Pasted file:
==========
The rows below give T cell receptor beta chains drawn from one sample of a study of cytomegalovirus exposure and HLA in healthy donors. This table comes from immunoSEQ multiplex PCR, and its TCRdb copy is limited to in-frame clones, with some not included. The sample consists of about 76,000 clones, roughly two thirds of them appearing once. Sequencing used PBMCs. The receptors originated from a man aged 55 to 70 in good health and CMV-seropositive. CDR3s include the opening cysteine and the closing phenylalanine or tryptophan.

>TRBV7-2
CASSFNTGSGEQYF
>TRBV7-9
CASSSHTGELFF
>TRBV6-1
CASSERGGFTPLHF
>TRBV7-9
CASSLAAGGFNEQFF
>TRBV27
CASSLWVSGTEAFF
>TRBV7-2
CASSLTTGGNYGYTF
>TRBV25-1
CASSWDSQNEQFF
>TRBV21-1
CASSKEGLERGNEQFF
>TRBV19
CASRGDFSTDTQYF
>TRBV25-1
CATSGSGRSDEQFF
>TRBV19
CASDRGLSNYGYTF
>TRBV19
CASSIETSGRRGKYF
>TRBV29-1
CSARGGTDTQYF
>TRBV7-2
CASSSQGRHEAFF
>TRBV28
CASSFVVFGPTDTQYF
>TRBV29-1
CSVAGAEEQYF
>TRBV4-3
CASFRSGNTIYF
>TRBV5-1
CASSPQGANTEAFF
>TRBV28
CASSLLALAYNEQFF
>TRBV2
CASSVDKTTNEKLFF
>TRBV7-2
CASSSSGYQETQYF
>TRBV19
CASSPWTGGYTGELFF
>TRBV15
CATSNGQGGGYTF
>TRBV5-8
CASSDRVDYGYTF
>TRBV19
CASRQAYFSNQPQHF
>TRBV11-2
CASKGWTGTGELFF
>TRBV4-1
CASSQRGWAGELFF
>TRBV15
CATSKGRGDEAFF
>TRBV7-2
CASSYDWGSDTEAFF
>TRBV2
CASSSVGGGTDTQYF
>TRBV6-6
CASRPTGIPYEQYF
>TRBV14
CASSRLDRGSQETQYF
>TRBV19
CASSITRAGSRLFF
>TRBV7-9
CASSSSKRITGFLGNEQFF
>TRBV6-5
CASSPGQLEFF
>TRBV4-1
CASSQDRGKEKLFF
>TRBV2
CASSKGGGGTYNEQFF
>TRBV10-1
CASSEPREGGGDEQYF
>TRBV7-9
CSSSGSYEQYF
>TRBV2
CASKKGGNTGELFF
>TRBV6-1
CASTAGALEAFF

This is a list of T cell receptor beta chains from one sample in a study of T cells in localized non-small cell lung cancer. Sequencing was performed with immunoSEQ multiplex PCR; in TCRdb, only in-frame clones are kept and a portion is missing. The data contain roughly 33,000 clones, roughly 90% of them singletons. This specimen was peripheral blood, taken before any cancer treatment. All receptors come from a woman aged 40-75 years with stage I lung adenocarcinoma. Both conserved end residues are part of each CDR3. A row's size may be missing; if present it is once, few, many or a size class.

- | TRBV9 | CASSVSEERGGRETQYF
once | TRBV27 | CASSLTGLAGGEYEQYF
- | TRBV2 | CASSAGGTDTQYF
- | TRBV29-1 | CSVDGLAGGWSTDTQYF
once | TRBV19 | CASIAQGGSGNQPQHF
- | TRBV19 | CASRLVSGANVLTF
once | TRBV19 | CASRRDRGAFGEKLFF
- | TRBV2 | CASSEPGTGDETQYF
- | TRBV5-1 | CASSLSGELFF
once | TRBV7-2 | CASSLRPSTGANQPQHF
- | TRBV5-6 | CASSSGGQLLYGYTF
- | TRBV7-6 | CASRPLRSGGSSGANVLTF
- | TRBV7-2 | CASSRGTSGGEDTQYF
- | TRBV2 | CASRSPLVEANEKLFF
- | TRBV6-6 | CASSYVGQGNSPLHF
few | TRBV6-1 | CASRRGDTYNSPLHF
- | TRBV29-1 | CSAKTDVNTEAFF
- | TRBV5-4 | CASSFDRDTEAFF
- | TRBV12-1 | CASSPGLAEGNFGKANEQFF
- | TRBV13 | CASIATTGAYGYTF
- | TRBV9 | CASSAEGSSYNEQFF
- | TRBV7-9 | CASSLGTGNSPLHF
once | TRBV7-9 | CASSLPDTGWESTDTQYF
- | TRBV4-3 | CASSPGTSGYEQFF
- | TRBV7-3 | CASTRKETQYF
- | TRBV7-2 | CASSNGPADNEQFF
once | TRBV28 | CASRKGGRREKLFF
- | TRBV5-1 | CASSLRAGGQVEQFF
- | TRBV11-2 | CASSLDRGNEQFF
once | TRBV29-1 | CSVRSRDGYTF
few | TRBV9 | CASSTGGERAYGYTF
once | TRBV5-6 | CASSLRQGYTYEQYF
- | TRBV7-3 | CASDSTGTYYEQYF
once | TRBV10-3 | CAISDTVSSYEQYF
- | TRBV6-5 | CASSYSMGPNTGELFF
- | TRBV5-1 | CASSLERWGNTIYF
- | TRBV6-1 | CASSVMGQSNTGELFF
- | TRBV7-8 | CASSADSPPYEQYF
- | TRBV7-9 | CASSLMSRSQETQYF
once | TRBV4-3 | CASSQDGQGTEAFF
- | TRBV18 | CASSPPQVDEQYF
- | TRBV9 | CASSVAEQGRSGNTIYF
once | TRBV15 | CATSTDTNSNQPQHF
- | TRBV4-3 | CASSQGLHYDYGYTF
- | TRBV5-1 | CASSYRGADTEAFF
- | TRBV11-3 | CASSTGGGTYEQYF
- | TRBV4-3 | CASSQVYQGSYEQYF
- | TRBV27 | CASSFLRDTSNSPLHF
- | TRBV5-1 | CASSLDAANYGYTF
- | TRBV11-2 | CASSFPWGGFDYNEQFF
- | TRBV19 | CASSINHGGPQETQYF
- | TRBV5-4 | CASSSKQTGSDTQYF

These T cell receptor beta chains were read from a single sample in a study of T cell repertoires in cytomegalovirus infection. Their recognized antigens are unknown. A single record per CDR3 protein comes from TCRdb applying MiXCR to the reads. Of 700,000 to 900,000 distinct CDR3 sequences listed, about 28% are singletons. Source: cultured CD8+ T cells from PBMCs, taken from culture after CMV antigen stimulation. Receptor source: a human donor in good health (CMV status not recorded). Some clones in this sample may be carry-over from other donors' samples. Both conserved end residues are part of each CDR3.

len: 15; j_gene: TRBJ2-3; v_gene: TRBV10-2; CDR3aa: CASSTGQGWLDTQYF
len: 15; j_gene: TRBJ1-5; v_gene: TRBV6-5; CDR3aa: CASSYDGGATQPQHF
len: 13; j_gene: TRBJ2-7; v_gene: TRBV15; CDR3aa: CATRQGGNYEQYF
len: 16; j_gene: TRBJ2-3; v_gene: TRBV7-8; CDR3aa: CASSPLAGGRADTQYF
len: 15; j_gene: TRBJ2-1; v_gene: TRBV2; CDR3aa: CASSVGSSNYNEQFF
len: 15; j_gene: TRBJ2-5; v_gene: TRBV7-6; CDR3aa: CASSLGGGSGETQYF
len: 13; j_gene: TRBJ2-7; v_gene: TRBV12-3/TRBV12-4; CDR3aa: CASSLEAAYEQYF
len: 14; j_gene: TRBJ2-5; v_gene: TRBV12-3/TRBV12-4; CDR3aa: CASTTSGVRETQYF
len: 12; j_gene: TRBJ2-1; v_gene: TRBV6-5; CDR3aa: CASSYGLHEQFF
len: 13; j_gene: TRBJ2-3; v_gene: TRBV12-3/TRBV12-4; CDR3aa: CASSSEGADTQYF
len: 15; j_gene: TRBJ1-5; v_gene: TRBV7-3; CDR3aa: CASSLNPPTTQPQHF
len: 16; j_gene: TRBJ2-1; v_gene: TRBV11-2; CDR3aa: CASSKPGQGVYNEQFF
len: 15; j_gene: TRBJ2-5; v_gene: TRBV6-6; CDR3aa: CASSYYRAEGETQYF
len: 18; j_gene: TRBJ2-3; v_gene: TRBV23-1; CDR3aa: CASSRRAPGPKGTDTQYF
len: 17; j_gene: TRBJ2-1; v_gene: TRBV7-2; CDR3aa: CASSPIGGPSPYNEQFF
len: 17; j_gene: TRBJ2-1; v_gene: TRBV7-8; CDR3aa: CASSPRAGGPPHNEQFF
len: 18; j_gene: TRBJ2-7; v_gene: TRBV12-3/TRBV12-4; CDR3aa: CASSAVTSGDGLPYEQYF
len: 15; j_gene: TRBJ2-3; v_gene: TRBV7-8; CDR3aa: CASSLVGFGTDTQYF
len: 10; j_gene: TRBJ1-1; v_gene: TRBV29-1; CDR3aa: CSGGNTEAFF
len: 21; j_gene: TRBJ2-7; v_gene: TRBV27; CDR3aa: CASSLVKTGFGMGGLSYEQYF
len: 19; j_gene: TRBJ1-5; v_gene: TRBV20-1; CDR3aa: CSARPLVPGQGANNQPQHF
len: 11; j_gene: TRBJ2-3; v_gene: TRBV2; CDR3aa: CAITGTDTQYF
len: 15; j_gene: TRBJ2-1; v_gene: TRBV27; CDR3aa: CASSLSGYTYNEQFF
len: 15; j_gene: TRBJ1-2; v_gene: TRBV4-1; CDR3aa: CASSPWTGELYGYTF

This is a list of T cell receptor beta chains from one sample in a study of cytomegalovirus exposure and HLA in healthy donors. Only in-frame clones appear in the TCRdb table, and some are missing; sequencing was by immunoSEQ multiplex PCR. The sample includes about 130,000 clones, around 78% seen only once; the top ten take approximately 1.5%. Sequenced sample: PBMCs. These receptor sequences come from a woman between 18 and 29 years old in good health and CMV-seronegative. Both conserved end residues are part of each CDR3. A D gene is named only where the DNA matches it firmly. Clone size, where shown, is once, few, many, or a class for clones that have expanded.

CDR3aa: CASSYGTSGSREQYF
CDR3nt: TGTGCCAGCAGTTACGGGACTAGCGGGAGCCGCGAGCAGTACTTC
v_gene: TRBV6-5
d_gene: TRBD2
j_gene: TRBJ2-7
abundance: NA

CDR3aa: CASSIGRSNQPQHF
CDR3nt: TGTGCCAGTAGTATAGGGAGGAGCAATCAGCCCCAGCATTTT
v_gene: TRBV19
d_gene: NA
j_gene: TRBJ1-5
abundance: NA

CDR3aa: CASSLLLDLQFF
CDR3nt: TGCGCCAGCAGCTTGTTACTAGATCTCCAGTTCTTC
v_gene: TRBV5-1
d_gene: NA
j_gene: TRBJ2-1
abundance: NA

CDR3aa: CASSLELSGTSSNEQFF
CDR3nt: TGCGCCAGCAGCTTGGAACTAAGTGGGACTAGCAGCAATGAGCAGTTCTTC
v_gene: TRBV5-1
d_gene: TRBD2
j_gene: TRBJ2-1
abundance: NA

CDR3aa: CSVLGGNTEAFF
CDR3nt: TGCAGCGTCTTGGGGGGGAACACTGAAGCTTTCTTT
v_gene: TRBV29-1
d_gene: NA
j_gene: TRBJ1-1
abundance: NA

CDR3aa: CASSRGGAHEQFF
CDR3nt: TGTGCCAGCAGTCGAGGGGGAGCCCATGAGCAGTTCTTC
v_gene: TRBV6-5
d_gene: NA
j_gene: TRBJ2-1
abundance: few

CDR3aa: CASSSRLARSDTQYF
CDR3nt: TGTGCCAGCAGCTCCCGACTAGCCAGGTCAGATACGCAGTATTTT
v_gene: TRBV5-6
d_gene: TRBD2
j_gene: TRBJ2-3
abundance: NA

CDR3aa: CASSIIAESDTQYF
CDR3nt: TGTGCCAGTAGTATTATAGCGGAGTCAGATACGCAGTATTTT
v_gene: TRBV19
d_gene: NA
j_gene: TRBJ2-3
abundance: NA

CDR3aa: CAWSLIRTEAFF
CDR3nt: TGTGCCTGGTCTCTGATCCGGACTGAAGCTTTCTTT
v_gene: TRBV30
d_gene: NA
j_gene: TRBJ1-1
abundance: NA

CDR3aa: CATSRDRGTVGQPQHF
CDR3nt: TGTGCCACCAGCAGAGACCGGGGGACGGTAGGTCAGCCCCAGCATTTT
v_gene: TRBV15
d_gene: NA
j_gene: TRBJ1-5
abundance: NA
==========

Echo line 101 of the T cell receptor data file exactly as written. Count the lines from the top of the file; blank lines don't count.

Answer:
- | TRBV29-1 | CSAKTDVNTEAFF